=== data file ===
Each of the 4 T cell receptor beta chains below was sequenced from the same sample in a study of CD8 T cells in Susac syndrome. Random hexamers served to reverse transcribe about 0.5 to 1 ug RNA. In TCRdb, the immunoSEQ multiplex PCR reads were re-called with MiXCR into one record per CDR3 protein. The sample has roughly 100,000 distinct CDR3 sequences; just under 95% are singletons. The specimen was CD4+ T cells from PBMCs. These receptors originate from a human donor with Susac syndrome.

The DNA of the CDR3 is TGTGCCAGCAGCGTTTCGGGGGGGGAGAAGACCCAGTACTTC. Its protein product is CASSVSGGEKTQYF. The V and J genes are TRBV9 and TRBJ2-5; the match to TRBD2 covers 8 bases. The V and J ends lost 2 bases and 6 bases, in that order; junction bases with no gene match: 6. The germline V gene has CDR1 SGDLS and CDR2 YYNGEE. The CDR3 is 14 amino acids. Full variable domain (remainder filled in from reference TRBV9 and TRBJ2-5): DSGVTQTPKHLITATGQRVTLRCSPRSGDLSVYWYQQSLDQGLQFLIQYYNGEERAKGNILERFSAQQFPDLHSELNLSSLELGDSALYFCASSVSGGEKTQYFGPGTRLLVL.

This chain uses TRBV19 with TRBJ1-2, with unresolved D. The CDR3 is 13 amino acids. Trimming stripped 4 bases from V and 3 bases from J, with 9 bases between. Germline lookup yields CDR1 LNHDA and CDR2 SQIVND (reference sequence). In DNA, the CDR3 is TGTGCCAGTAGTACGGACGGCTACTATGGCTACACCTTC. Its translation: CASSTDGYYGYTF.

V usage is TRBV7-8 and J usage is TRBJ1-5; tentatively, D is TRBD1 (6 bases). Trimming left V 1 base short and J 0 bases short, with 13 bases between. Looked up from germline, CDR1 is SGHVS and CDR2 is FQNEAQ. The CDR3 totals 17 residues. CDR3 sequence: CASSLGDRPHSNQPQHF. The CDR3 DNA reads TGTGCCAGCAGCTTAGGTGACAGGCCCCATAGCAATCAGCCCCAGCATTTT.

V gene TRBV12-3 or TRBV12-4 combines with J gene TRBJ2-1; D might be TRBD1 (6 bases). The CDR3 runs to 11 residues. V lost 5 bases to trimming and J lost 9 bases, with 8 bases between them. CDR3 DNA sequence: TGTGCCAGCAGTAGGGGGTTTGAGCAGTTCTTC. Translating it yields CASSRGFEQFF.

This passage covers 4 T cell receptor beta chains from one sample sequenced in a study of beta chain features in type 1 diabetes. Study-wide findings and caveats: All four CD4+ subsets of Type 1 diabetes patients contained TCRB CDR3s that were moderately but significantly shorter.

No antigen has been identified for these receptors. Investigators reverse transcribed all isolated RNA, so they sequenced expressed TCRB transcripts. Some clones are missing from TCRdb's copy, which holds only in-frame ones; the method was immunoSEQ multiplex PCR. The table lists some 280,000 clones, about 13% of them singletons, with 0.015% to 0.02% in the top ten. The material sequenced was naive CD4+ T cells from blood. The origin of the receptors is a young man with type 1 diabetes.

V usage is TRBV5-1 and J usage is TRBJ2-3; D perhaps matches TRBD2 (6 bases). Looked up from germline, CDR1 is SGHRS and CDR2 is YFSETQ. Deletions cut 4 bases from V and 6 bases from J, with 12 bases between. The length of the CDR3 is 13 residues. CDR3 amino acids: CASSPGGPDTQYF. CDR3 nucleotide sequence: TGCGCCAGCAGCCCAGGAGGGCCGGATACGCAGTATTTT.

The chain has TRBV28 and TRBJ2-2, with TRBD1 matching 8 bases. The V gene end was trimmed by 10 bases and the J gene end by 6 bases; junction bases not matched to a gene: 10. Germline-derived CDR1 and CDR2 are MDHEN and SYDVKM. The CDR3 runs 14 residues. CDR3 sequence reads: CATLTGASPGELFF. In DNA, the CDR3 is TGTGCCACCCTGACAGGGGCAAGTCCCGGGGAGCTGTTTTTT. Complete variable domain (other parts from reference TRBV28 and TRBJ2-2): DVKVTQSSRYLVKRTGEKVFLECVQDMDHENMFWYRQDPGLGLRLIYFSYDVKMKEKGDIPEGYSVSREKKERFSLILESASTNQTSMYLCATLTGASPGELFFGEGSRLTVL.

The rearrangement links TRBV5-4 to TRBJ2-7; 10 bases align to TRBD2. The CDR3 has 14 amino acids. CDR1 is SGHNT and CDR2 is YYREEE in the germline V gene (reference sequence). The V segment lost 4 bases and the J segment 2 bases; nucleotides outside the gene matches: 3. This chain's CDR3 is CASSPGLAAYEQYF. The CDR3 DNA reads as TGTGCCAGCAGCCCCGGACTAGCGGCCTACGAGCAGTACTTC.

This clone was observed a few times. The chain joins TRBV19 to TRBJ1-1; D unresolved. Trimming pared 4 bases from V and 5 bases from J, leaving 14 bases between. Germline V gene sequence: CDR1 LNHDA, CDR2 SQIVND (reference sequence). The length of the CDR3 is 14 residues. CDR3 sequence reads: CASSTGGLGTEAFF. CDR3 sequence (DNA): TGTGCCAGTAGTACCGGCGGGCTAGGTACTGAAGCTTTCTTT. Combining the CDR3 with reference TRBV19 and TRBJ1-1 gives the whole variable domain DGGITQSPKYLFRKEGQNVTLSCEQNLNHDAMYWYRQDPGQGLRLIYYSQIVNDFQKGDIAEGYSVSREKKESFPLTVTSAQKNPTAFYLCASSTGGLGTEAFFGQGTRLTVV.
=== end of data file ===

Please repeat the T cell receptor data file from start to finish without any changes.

Each of the 4 T cell receptor beta chains below was sequenced from the same sample in a study of CD8 T cells in Susac syndrome. Random hexamers served to reverse transcribe about 0.5 to 1 ug RNA. In TCRdb, the immunoSEQ multiplex PCR reads were re-called with MiXCR into one record per CDR3 protein. The sample has roughly 100,000 distinct CDR3 sequences; just under 95% are singletons. The specimen was CD4+ T cells from PBMCs. These receptors originate from a human donor with Susac syndrome.

The DNA of the CDR3 is TGTGCCAGCAGCGTTTCGGGGGGGGAGAAGACCCAGTACTTC. Its protein product is CASSVSGGEKTQYF. The V and J genes are TRBV9 and TRBJ2-5; the match to TRBD2 covers 8 bases. The V and J ends lost 2 bases and 6 bases, in that order; junction bases with no gene match: 6. The germline V gene has CDR1 SGDLS and CDR2 YYNGEE. The CDR3 is 14 amino acids. Full variable domain (remainder filled in from reference TRBV9 and TRBJ2-5): DSGVTQTPKHLITATGQRVTLRCSPRSGDLSVYWYQQSLDQGLQFLIQYYNGEERAKGNILERFSAQQFPDLHSELNLSSLELGDSALYFCASSVSGGEKTQYFGPGTRLLVL.

This chain uses TRBV19 with TRBJ1-2, with unresolved D. The CDR3 is 13 amino acids. Trimming stripped 4 bases from V and 3 bases from J, with 9 bases between. Germline lookup yields CDR1 LNHDA and CDR2 SQIVND (reference sequence). In DNA, the CDR3 is TGTGCCAGTAGTACGGACGGCTACTATGGCTACACCTTC. Its translation: CASSTDGYYGYTF.

V usage is TRBV7-8 and J usage is TRBJ1-5; tentatively, D is TRBD1 (6 bases). Trimming left V 1 base short and J 0 bases short, with 13 bases between. Looked up from germline, CDR1 is SGHVS and CDR2 is FQNEAQ. The CDR3 totals 17 residues. CDR3 sequence: CASSLGDRPHSNQPQHF. The CDR3 DNA reads TGTGCCAGCAGCTTAGGTGACAGGCCCCATAGCAATCAGCCCCAGCATTTT.

V gene TRBV12-3 or TRBV12-4 combines with J gene TRBJ2-1; D might be TRBD1 (6 bases). The CDR3 runs to 11 residues. V lost 5 bases to trimming and J lost 9 bases, with 8 bases between them. CDR3 DNA sequence: TGTGCCAGCAGTAGGGGGTTTGAGCAGTTCTTC. Translating it yields CASSRGFEQFF.

This passage covers 4 T cell receptor beta chains from one sample sequenced in a study of beta chain features in type 1 diabetes. Study-wide findings and caveats: All four CD4+ subsets of Type 1 diabetes patients contained TCRB CDR3s that were moderately but significantly shorter.

No antigen has been identified for these receptors. Investigators reverse transcribed all isolated RNA, so they sequenced expressed TCRB transcripts. Some clones are missing from TCRdb's copy, which holds only in-frame ones; the method was immunoSEQ multiplex PCR. The table lists some 280,000 clones, about 13% of them singletons, with 0.015% to 0.02% in the top ten. The material sequenced was naive CD4+ T cells from blood. The origin of the receptors is a young man with type 1 diabetes.

V usage is TRBV5-1 and J usage is TRBJ2-3; D perhaps matches TRBD2 (6 bases). Looked up from germline, CDR1 is SGHRS and CDR2 is YFSETQ. Deletions cut 4 bases from V and 6 bases from J, with 12 bases between. The length of the CDR3 is 13 residues. CDR3 amino acids: CASSPGGPDTQYF. CDR3 nucleotide sequence: TGCGCCAGCAGCCCAGGAGGGCCGGATACGCAGTATTTT.

The chain has TRBV28 and TRBJ2-2, with TRBD1 matching 8 bases. The V gene end was trimmed by 10 bases and the J gene end by 6 bases; junction bases not matched to a gene: 10. Germline-derived CDR1 and CDR2 are MDHEN and SYDVKM. The CDR3 runs 14 residues. CDR3 sequence reads: CATLTGASPGELFF. In DNA, the CDR3 is TGTGCCACCCTGACAGGGGCAAGTCCCGGGGAGCTGTTTTTT. Complete variable domain (other parts from reference TRBV28 and TRBJ2-2): DVKVTQSSRYLVKRTGEKVFLECVQDMDHENMFWYRQDPGLGLRLIYFSYDVKMKEKGDIPEGYSVSREKKERFSLILESASTNQTSMYLCATLTGASPGELFFGEGSRLTVL.

The rearrangement links TRBV5-4 to TRBJ2-7; 10 bases align to TRBD2. The CDR3 has 14 amino acids. CDR1 is SGHNT and CDR2 is YYREEE in the germline V gene (reference sequence). The V segment lost 4 bases and the J segment 2 bases; nucleotides outside the gene matches: 3. This chain's CDR3 is CASSPGLAAYEQYF. The CDR3 DNA reads as TGTGCCAGCAGCCCCGGACTAGCGGCCTACGAGCAGTACTTC.

This clone was observed a few times. The chain joins TRBV19 to TRBJ1-1; D unresolved. Trimming pared 4 bases from V and 5 bases from J, leaving 14 bases between. Germline V gene sequence: CDR1 LNHDA, CDR2 SQIVND (reference sequence). The length of the CDR3 is 14 residues. CDR3 sequence reads: CASSTGGLGTEAFF. CDR3 sequence (DNA): TGTGCCAGTAGTACCGGCGGGCTAGGTACTGAAGCTTTCTTT. Combining the CDR3 with reference TRBV19 and TRBJ1-1 gives the whole variable domain DGGITQSPKYLFRKEGQNVTLSCEQNLNHDAMYWYRQDPGQGLRLIYYSQIVNDFQKGDIAEGYSVSREKKESFPLTVTSAQKNPTAFYLCASSTGGLGTEAFFGQGTRLTVV.